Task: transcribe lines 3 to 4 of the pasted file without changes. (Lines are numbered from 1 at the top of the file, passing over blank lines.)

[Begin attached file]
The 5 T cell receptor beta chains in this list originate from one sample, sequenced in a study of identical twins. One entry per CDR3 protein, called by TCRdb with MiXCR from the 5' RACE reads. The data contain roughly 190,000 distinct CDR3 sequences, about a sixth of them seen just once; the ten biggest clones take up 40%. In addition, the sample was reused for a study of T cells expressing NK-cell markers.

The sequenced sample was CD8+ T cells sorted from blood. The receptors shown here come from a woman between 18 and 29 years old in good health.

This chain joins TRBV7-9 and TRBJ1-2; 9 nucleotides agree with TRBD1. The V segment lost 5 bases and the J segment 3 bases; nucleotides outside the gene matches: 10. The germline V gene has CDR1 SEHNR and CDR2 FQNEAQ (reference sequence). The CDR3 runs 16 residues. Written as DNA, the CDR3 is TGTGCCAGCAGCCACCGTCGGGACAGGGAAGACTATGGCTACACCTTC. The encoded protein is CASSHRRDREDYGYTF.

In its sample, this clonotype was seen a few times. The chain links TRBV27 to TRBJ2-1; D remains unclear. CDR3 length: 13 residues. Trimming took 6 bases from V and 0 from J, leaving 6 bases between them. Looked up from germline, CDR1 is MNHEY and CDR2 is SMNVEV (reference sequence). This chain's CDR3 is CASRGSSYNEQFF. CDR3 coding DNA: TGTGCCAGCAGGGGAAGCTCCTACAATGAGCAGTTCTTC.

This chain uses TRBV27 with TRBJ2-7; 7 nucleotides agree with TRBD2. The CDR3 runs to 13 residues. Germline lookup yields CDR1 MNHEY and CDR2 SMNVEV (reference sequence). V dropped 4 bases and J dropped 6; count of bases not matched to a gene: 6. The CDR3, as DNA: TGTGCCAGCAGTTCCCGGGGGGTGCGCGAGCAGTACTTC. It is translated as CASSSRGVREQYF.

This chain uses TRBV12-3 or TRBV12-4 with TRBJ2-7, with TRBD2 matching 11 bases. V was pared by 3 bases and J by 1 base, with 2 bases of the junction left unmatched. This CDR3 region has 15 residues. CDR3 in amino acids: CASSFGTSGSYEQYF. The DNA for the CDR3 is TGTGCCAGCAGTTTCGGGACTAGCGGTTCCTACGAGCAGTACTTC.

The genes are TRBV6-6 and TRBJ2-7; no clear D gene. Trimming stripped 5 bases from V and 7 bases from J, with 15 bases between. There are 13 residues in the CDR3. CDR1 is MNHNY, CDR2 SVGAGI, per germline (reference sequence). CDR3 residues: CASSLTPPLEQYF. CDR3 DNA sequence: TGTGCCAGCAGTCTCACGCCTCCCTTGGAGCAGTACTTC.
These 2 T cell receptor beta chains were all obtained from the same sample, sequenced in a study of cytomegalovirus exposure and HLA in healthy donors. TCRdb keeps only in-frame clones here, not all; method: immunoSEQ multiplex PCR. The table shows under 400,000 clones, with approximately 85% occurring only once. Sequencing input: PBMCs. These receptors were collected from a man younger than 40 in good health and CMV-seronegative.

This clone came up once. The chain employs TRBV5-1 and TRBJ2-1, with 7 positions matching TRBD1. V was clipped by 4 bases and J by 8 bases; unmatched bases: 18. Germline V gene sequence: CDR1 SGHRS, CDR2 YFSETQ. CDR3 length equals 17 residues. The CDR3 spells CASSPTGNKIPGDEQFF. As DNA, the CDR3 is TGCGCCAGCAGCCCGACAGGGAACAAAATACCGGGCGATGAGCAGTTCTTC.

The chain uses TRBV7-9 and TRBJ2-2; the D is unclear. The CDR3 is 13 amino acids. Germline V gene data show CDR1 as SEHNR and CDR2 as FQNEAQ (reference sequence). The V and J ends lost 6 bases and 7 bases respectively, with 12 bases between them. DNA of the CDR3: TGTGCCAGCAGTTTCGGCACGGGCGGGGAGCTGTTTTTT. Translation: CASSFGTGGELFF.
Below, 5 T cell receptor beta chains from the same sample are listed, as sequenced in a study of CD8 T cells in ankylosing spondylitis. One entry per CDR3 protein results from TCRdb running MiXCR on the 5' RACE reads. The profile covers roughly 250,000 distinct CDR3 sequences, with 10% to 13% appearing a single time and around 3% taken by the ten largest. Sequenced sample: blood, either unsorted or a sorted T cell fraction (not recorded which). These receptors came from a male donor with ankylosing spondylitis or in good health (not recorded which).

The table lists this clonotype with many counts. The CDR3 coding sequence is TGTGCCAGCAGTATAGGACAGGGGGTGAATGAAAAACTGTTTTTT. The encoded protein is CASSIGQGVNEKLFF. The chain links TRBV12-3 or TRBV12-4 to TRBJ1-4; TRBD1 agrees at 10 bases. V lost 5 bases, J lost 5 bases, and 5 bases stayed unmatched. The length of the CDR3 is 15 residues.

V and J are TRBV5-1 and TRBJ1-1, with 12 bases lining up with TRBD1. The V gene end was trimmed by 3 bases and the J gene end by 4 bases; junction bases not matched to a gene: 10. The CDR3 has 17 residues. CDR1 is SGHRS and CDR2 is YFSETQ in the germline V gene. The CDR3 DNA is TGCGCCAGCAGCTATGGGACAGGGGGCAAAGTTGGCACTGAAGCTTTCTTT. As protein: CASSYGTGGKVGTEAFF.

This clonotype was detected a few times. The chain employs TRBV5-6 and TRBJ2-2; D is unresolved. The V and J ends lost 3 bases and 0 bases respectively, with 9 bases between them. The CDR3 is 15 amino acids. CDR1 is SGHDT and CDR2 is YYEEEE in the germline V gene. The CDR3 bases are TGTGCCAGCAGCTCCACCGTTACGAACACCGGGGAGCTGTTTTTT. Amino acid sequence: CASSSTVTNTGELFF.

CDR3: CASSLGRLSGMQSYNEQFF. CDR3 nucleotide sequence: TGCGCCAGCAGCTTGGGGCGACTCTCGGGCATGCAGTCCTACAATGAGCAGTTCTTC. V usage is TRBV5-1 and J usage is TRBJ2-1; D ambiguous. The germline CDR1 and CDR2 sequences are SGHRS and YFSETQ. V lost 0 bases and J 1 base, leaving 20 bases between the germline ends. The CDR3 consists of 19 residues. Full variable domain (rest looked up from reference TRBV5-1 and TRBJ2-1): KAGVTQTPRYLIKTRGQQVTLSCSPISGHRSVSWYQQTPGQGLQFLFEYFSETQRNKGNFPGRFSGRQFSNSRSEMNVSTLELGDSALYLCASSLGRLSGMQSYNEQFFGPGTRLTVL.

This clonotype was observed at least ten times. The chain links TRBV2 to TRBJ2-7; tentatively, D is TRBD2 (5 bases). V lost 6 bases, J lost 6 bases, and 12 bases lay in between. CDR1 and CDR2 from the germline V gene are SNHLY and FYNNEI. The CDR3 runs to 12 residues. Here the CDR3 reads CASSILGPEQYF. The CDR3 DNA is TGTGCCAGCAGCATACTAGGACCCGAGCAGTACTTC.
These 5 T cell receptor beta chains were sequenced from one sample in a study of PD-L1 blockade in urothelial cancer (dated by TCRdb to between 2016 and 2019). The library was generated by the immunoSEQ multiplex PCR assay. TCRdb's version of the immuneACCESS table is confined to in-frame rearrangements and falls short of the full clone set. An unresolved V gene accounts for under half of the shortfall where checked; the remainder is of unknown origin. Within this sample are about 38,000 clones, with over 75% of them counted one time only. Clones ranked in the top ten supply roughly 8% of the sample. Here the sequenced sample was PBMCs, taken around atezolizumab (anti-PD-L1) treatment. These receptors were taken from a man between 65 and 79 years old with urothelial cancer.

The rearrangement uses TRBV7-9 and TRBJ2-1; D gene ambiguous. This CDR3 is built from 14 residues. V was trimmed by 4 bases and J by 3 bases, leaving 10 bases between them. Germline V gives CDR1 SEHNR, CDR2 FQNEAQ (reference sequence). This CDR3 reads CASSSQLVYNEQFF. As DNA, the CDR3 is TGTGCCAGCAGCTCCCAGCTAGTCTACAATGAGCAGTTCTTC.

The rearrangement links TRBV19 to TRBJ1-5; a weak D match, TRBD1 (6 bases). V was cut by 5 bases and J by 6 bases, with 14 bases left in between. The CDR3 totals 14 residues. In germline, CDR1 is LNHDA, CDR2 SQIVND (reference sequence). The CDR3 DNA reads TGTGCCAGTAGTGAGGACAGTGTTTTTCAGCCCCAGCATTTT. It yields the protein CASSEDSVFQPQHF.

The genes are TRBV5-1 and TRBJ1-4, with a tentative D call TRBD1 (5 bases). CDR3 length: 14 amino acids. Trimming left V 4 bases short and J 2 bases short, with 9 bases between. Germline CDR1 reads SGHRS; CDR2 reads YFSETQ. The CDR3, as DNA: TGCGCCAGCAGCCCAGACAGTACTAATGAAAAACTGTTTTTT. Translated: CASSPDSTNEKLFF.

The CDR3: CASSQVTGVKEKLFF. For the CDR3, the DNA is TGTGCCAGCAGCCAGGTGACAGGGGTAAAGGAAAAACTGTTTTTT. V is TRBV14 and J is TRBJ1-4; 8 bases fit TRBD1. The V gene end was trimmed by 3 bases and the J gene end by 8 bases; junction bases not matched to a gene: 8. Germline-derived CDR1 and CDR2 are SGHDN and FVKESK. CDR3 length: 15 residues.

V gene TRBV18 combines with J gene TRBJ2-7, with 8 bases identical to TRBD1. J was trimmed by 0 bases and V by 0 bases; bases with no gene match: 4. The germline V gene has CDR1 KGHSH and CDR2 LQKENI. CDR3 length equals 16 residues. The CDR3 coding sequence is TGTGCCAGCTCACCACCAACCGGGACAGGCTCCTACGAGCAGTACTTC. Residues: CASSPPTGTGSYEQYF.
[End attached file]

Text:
This chain joins TRBV7-9 and TRBJ1-2; 9 nucleotides agree with TRBD1. The V segment lost 5 bases and the J segment 3 bases; nucleotides outside the gene matches: 10. The germline V gene has CDR1 SEHNR and CDR2 FQNEAQ (reference sequence). The CDR3 runs 16 residues. Written as DNA, the CDR3 is TGTGCCAGCAGCCACCGTCGGGACAGGGAAGACTATGGCTACACCTTC. The encoded protein is CASSHRRDREDYGYTF.

In its sample, this clonotype was seen a few times. The chain links TRBV27 to TRBJ2-1; D remains unclear. CDR3 length: 13 residues. Trimming took 6 bases from V and 0 from J, leaving 6 bases between them. Looked up from germline, CDR1 is MNHEY and CDR2 is SMNVEV (reference sequence). This chain's CDR3 is CASRGSSYNEQFF. CDR3 coding DNA: TGTGCCAGCAGGGGAAGCTCCTACAATGAGCAGTTCTTC.